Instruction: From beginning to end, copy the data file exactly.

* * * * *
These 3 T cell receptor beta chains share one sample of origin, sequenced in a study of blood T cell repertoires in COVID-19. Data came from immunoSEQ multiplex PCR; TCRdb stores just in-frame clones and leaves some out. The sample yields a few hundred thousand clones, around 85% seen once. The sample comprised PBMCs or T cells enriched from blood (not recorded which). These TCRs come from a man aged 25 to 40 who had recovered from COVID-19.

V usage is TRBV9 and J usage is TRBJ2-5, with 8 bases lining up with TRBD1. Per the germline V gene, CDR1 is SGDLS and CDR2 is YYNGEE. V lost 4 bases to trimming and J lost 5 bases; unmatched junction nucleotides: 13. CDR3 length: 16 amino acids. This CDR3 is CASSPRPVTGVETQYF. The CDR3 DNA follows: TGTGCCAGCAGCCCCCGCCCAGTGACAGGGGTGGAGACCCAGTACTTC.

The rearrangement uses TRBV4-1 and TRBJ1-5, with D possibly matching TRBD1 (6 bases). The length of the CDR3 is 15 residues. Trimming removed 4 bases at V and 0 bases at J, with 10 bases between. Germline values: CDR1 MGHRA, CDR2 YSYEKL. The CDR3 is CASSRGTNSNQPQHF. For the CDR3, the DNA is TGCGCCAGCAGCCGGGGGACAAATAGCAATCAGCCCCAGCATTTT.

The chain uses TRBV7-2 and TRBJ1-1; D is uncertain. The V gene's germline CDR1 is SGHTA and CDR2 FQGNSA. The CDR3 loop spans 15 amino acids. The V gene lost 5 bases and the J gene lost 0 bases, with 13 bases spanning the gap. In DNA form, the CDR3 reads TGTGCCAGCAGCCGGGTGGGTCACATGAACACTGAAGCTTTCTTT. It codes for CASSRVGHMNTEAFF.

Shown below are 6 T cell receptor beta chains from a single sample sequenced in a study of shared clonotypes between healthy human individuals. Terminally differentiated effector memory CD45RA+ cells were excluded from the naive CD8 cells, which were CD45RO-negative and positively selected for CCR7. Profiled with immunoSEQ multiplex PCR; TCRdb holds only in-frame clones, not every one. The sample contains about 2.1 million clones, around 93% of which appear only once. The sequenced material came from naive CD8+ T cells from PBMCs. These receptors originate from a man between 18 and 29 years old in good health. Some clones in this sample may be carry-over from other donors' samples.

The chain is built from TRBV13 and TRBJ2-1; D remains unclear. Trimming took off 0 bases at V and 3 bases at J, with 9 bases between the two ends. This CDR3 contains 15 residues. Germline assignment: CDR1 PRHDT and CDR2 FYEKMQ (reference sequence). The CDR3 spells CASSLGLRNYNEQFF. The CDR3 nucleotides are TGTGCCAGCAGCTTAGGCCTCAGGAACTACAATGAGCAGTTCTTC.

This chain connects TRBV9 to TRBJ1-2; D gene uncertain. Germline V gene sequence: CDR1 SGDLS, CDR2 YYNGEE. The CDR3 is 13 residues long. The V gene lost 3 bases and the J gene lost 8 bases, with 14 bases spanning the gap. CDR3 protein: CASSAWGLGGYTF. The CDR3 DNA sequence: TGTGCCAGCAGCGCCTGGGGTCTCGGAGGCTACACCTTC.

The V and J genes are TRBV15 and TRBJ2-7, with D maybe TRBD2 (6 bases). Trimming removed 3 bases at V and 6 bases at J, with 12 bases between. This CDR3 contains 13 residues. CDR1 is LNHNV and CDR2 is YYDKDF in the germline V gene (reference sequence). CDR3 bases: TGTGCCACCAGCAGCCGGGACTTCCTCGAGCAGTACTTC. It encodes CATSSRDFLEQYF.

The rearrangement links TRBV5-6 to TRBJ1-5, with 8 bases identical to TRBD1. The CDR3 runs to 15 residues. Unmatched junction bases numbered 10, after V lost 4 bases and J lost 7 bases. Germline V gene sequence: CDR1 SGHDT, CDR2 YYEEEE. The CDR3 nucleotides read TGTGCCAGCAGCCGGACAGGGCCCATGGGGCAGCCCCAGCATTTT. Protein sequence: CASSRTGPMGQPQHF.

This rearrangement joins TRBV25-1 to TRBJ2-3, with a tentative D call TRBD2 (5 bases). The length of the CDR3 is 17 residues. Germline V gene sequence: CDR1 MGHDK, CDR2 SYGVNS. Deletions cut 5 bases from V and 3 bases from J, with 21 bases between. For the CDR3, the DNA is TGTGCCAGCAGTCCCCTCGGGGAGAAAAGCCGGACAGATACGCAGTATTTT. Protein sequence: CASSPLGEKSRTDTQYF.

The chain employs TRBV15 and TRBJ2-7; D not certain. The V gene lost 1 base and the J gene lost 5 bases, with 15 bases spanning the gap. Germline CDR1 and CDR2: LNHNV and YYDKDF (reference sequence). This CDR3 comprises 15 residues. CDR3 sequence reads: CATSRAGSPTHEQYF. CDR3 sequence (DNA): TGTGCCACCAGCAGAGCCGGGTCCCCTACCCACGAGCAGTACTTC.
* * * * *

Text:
These 3 T cell receptor beta chains share one sample of origin, sequenced in a study of blood T cell repertoires in COVID-19. Data came from immunoSEQ multiplex PCR; TCRdb stores just in-frame clones and leaves some out. The sample yields a few hundred thousand clones, around 85% seen once. The sample comprised PBMCs or T cells enriched from blood (not recorded which). These TCRs come from a man aged 25 to 40 who had recovered from COVID-19.

V usage is TRBV9 and J usage is TRBJ2-5, with 8 bases lining up with TRBD1. Per the germline V gene, CDR1 is SGDLS and CDR2 is YYNGEE. V lost 4 bases to trimming and J lost 5 bases; unmatched junction nucleotides: 13. CDR3 length: 16 amino acids. This CDR3 is CASSPRPVTGVETQYF. The CDR3 DNA follows: TGTGCCAGCAGCCCCCGCCCAGTGACAGGGGTGGAGACCCAGTACTTC.

The rearrangement uses TRBV4-1 and TRBJ1-5, with D possibly matching TRBD1 (6 bases). The length of the CDR3 is 15 residues. Trimming removed 4 bases at V and 0 bases at J, with 10 bases between. Germline values: CDR1 MGHRA, CDR2 YSYEKL. The CDR3 is CASSRGTNSNQPQHF. For the CDR3, the DNA is TGCGCCAGCAGCCGGGGGACAAATAGCAATCAGCCCCAGCATTTT.

The chain uses TRBV7-2 and TRBJ1-1; D is uncertain. The V gene's germline CDR1 is SGHTA and CDR2 FQGNSA. The CDR3 loop spans 15 amino acids. The V gene lost 5 bases and the J gene lost 0 bases, with 13 bases spanning the gap. In DNA form, the CDR3 reads TGTGCCAGCAGCCGGGTGGGTCACATGAACACTGAAGCTTTCTTT. It codes for CASSRVGHMNTEAFF.

Shown below are 6 T cell receptor beta chains from a single sample sequenced in a study of shared clonotypes between healthy human individuals. Terminally differentiated effector memory CD45RA+ cells were excluded from the naive CD8 cells, which were CD45RO-negative and positively selected for CCR7. Profiled with immunoSEQ multiplex PCR; TCRdb holds only in-frame clones, not every one. The sample contains about 2.1 million clones, around 93% of which appear only once. The sequenced material came from naive CD8+ T cells from PBMCs. These receptors originate from a man between 18 and 29 years old in good health. Some clones in this sample may be carry-over from other donors' samples.

The chain is built from TRBV13 and TRBJ2-1; D remains unclear. Trimming took off 0 bases at V and 3 bases at J, with 9 bases between the two ends. This CDR3 contains 15 residues. Germline assignment: CDR1 PRHDT and CDR2 FYEKMQ (reference sequence). The CDR3 spells CASSLGLRNYNEQFF. The CDR3 nucleotides are TGTGCCAGCAGCTTAGGCCTCAGGAACTACAATGAGCAGTTCTTC.

This chain connects TRBV9 to TRBJ1-2; D gene uncertain. Germline V gene sequence: CDR1 SGDLS, CDR2 YYNGEE. The CDR3 is 13 residues long. The V gene lost 3 bases and the J gene lost 8 bases, with 14 bases spanning the gap. CDR3 protein: CASSAWGLGGYTF. The CDR3 DNA sequence: TGTGCCAGCAGCGCCTGGGGTCTCGGAGGCTACACCTTC.

The V and J genes are TRBV15 and TRBJ2-7, with D maybe TRBD2 (6 bases). Trimming removed 3 bases at V and 6 bases at J, with 12 bases between. This CDR3 contains 13 residues. CDR1 is LNHNV and CDR2 is YYDKDF in the germline V gene (reference sequence). CDR3 bases: TGTGCCACCAGCAGCCGGGACTTCCTCGAGCAGTACTTC. It encodes CATSSRDFLEQYF.

The rearrangement links TRBV5-6 to TRBJ1-5, with 8 bases identical to TRBD1. The CDR3 runs to 15 residues. Unmatched junction bases numbered 10, after V lost 4 bases and J lost 7 bases. Germline V gene sequence: CDR1 SGHDT, CDR2 YYEEEE. The CDR3 nucleotides read TGTGCCAGCAGCCGGACAGGGCCCATGGGGCAGCCCCAGCATTTT. Protein sequence: CASSRTGPMGQPQHF.

This rearrangement joins TRBV25-1 to TRBJ2-3, with a tentative D call TRBD2 (5 bases). The length of the CDR3 is 17 residues. Germline V gene sequence: CDR1 MGHDK, CDR2 SYGVNS. Deletions cut 5 bases from V and 3 bases from J, with 21 bases between. For the CDR3, the DNA is TGTGCCAGCAGTCCCCTCGGGGAGAAAAGCCGGACAGATACGCAGTATTTT. Protein sequence: CASSPLGEKSRTDTQYF.

The chain employs TRBV15 and TRBJ2-7; D not certain. The V gene lost 1 base and the J gene lost 5 bases, with 15 bases spanning the gap. Germline CDR1 and CDR2: LNHNV and YYDKDF (reference sequence). This CDR3 comprises 15 residues. CDR3 sequence reads: CATSRAGSPTHEQYF. CDR3 sequence (DNA): TGTGCCACCAGCAGAGCCGGGTCCCCTACCCACGAGCAGTACTTC.